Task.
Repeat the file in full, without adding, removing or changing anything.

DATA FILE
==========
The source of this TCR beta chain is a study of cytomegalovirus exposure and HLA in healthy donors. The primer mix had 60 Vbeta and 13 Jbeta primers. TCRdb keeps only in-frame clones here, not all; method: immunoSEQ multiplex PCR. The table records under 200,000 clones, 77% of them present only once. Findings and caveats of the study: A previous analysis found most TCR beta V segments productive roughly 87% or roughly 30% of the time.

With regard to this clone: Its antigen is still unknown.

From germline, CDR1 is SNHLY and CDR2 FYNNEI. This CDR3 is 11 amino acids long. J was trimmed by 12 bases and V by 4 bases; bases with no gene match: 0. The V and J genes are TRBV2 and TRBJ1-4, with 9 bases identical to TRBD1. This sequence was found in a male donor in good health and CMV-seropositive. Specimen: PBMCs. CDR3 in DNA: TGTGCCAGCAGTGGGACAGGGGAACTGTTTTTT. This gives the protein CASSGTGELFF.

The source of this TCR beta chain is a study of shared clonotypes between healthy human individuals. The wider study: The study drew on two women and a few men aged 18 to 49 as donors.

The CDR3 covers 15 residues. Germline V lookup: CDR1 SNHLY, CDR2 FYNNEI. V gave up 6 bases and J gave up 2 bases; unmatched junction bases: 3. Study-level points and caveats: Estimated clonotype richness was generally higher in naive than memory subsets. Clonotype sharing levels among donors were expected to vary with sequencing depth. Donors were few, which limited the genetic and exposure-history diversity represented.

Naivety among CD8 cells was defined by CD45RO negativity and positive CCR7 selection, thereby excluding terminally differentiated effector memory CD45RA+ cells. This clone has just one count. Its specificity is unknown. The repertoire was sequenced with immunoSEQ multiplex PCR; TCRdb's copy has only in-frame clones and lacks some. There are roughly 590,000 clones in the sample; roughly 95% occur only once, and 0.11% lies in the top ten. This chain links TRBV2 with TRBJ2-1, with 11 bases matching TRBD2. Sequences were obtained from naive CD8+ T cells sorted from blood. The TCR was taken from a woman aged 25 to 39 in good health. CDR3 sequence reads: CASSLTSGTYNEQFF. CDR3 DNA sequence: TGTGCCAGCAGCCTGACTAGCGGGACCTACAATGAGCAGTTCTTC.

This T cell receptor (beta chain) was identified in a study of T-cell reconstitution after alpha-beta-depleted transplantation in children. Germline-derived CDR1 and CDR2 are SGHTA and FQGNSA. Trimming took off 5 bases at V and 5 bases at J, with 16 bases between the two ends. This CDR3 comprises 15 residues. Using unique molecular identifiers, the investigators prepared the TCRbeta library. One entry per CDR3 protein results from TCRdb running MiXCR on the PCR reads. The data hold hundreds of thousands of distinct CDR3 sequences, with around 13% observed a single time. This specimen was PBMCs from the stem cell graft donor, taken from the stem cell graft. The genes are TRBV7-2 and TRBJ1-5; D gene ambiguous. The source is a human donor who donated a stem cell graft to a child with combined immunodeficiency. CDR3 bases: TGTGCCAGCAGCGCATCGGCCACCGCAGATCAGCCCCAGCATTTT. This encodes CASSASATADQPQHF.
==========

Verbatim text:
The source of this TCR beta chain is a study of cytomegalovirus exposure and HLA in healthy donors. The primer mix had 60 Vbeta and 13 Jbeta primers. TCRdb keeps only in-frame clones here, not all; method: immunoSEQ multiplex PCR. The table records under 200,000 clones, 77% of them present only once. Findings and caveats of the study: A previous analysis found most TCR beta V segments productive roughly 87% or roughly 30% of the time.

With regard to this clone: Its antigen is still unknown.

From germline, CDR1 is SNHLY and CDR2 FYNNEI. This CDR3 is 11 amino acids long. J was trimmed by 12 bases and V by 4 bases; bases with no gene match: 0. The V and J genes are TRBV2 and TRBJ1-4, with 9 bases identical to TRBD1. This sequence was found in a male donor in good health and CMV-seropositive. Specimen: PBMCs. CDR3 in DNA: TGTGCCAGCAGTGGGACAGGGGAACTGTTTTTT. This gives the protein CASSGTGELFF.

The source of this TCR beta chain is a study of shared clonotypes between healthy human individuals. The wider study: The study drew on two women and a few men aged 18 to 49 as donors.

The CDR3 covers 15 residues. Germline V lookup: CDR1 SNHLY, CDR2 FYNNEI. V gave up 6 bases and J gave up 2 bases; unmatched junction bases: 3. Study-level points and caveats: Estimated clonotype richness was generally higher in naive than memory subsets. Clonotype sharing levels among donors were expected to vary with sequencing depth. Donors were few, which limited the genetic and exposure-history diversity represented.

Naivety among CD8 cells was defined by CD45RO negativity and positive CCR7 selection, thereby excluding terminally differentiated effector memory CD45RA+ cells. This clone has just one count. Its specificity is unknown. The repertoire was sequenced with immunoSEQ multiplex PCR; TCRdb's copy has only in-frame clones and lacks some. There are roughly 590,000 clones in the sample; roughly 95% occur only once, and 0.11% lies in the top ten. This chain links TRBV2 with TRBJ2-1, with 11 bases matching TRBD2. Sequences were obtained from naive CD8+ T cells sorted from blood. The TCR was taken from a woman aged 25 to 39 in good health. CDR3 sequence reads: CASSLTSGTYNEQFF. CDR3 DNA sequence: TGTGCCAGCAGCCTGACTAGCGGGACCTACAATGAGCAGTTCTTC.

This T cell receptor (beta chain) was identified in a study of T-cell reconstitution after alpha-beta-depleted transplantation in children. Germline-derived CDR1 and CDR2 are SGHTA and FQGNSA. Trimming took off 5 bases at V and 5 bases at J, with 16 bases between the two ends. This CDR3 comprises 15 residues. Using unique molecular identifiers, the investigators prepared the TCRbeta library. One entry per CDR3 protein results from TCRdb running MiXCR on the PCR reads. The data hold hundreds of thousands of distinct CDR3 sequences, with around 13% observed a single time. This specimen was PBMCs from the stem cell graft donor, taken from the stem cell graft. The genes are TRBV7-2 and TRBJ1-5; D gene ambiguous. The source is a human donor who donated a stem cell graft to a child with combined immunodeficiency. CDR3 bases: TGTGCCAGCAGCGCATCGGCCACCGCAGATCAGCCCCAGCATTTT. This encodes CASSASATADQPQHF.